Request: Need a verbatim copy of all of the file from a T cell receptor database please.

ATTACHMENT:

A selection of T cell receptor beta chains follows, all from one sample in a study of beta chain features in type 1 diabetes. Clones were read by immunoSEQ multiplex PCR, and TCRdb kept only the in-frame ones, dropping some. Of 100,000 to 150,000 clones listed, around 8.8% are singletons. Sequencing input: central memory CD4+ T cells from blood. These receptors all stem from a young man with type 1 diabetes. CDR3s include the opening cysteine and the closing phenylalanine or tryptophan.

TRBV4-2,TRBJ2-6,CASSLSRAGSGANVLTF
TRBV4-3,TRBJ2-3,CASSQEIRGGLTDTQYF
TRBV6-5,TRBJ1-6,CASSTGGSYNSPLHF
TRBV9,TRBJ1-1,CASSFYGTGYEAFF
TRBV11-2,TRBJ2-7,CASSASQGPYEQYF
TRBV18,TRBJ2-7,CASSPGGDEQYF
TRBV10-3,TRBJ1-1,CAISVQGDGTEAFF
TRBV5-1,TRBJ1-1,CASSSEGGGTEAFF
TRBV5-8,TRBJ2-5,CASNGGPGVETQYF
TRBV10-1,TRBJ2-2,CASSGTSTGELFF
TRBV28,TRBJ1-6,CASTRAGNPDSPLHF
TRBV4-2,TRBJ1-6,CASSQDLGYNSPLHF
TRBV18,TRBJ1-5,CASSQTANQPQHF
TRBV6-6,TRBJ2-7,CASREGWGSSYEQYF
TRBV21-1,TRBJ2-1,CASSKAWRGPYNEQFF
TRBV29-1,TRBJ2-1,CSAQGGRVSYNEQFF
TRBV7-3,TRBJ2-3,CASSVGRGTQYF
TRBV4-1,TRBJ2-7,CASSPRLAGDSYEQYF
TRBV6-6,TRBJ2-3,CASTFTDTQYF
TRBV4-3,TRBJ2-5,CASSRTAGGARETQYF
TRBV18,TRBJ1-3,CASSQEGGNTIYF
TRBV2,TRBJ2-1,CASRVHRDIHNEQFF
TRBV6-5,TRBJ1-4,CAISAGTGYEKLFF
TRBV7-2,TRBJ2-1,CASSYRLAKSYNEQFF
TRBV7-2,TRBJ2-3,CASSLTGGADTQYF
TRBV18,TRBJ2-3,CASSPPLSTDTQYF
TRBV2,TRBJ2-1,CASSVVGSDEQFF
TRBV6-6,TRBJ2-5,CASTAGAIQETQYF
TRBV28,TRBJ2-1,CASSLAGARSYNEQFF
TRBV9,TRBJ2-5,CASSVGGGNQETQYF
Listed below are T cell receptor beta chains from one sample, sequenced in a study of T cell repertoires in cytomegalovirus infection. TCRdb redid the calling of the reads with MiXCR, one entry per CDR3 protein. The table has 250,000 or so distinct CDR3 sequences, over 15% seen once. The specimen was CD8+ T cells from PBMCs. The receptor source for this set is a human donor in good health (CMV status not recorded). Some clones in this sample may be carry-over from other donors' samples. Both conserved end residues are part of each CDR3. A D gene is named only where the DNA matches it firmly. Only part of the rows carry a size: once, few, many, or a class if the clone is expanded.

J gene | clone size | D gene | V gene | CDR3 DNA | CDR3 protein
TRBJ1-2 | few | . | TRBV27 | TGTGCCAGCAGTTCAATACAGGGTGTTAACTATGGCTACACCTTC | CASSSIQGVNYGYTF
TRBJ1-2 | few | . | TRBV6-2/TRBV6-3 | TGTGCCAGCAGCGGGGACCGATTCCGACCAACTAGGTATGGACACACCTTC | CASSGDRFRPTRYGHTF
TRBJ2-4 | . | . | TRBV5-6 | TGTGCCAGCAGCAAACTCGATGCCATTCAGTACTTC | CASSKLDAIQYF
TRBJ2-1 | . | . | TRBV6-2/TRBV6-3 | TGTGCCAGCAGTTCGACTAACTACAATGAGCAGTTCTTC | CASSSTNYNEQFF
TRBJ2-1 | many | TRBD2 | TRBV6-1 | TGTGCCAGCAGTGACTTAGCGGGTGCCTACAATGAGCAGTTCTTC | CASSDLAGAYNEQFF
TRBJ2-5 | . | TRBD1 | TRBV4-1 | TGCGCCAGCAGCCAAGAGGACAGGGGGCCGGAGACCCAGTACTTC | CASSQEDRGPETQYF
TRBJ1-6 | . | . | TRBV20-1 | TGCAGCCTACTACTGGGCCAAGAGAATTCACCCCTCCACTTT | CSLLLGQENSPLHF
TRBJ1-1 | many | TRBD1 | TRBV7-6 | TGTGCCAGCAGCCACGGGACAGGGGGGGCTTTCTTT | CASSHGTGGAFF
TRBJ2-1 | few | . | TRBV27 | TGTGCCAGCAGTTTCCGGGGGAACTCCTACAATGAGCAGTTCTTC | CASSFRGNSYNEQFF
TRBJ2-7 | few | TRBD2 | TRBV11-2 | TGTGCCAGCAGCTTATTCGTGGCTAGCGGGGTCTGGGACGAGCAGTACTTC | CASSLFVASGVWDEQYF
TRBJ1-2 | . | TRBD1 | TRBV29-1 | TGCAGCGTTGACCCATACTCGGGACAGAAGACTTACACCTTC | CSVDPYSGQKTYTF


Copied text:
A selection of T cell receptor beta chains follows, all from one sample in a study of beta chain features in type 1 diabetes. Clones were read by immunoSEQ multiplex PCR, and TCRdb kept only the in-frame ones, dropping some. Of 100,000 to 150,000 clones listed, around 8.8% are singletons. Sequencing input: central memory CD4+ T cells from blood. These receptors all stem from a young man with type 1 diabetes. CDR3s include the opening cysteine and the closing phenylalanine or tryptophan.

TRBV4-2,TRBJ2-6,CASSLSRAGSGANVLTF
TRBV4-3,TRBJ2-3,CASSQEIRGGLTDTQYF
TRBV6-5,TRBJ1-6,CASSTGGSYNSPLHF
TRBV9,TRBJ1-1,CASSFYGTGYEAFF
TRBV11-2,TRBJ2-7,CASSASQGPYEQYF
TRBV18,TRBJ2-7,CASSPGGDEQYF
TRBV10-3,TRBJ1-1,CAISVQGDGTEAFF
TRBV5-1,TRBJ1-1,CASSSEGGGTEAFF
TRBV5-8,TRBJ2-5,CASNGGPGVETQYF
TRBV10-1,TRBJ2-2,CASSGTSTGELFF
TRBV28,TRBJ1-6,CASTRAGNPDSPLHF
TRBV4-2,TRBJ1-6,CASSQDLGYNSPLHF
TRBV18,TRBJ1-5,CASSQTANQPQHF
TRBV6-6,TRBJ2-7,CASREGWGSSYEQYF
TRBV21-1,TRBJ2-1,CASSKAWRGPYNEQFF
TRBV29-1,TRBJ2-1,CSAQGGRVSYNEQFF
TRBV7-3,TRBJ2-3,CASSVGRGTQYF
TRBV4-1,TRBJ2-7,CASSPRLAGDSYEQYF
TRBV6-6,TRBJ2-3,CASTFTDTQYF
TRBV4-3,TRBJ2-5,CASSRTAGGARETQYF
TRBV18,TRBJ1-3,CASSQEGGNTIYF
TRBV2,TRBJ2-1,CASRVHRDIHNEQFF
TRBV6-5,TRBJ1-4,CAISAGTGYEKLFF
TRBV7-2,TRBJ2-1,CASSYRLAKSYNEQFF
TRBV7-2,TRBJ2-3,CASSLTGGADTQYF
TRBV18,TRBJ2-3,CASSPPLSTDTQYF
TRBV2,TRBJ2-1,CASSVVGSDEQFF
TRBV6-6,TRBJ2-5,CASTAGAIQETQYF
TRBV28,TRBJ2-1,CASSLAGARSYNEQFF
TRBV9,TRBJ2-5,CASSVGGGNQETQYF
Listed below are T cell receptor beta chains from one sample, sequenced in a study of T cell repertoires in cytomegalovirus infection. TCRdb redid the calling of the reads with MiXCR, one entry per CDR3 protein. The table has 250,000 or so distinct CDR3 sequences, over 15% seen once. The specimen was CD8+ T cells from PBMCs. The receptor source for this set is a human donor in good health (CMV status not recorded). Some clones in this sample may be carry-over from other donors' samples. Both conserved end residues are part of each CDR3. A D gene is named only where the DNA matches it firmly. Only part of the rows carry a size: once, few, many, or a class if the clone is expanded.

J gene | clone size | D gene | V gene | CDR3 DNA | CDR3 protein
TRBJ1-2 | few | . | TRBV27 | TGTGCCAGCAGTTCAATACAGGGTGTTAACTATGGCTACACCTTC | CASSSIQGVNYGYTF
TRBJ1-2 | few | . | TRBV6-2/TRBV6-3 | TGTGCCAGCAGCGGGGACCGATTCCGACCAACTAGGTATGGACACACCTTC | CASSGDRFRPTRYGHTF
TRBJ2-4 | . | . | TRBV5-6 | TGTGCCAGCAGCAAACTCGATGCCATTCAGTACTTC | CASSKLDAIQYF
TRBJ2-1 | . | . | TRBV6-2/TRBV6-3 | TGTGCCAGCAGTTCGACTAACTACAATGAGCAGTTCTTC | CASSSTNYNEQFF
TRBJ2-1 | many | TRBD2 | TRBV6-1 | TGTGCCAGCAGTGACTTAGCGGGTGCCTACAATGAGCAGTTCTTC | CASSDLAGAYNEQFF
TRBJ2-5 | . | TRBD1 | TRBV4-1 | TGCGCCAGCAGCCAAGAGGACAGGGGGCCGGAGACCCAGTACTTC | CASSQEDRGPETQYF
TRBJ1-6 | . | . | TRBV20-1 | TGCAGCCTACTACTGGGCCAAGAGAATTCACCCCTCCACTTT | CSLLLGQENSPLHF
TRBJ1-1 | many | TRBD1 | TRBV7-6 | TGTGCCAGCAGCCACGGGACAGGGGGGGCTTTCTTT | CASSHGTGGAFF
TRBJ2-1 | few | . | TRBV27 | TGTGCCAGCAGTTTCCGGGGGAACTCCTACAATGAGCAGTTCTTC | CASSFRGNSYNEQFF
TRBJ2-7 | few | TRBD2 | TRBV11-2 | TGTGCCAGCAGCTTATTCGTGGCTAGCGGGGTCTGGGACGAGCAGTACTTC | CASSLFVASGVWDEQYF
TRBJ1-2 | . | TRBD1 | TRBV29-1 | TGCAGCGTTGACCCATACTCGGGACAGAAGACTTACACCTTC | CSVDPYSGQKTYTF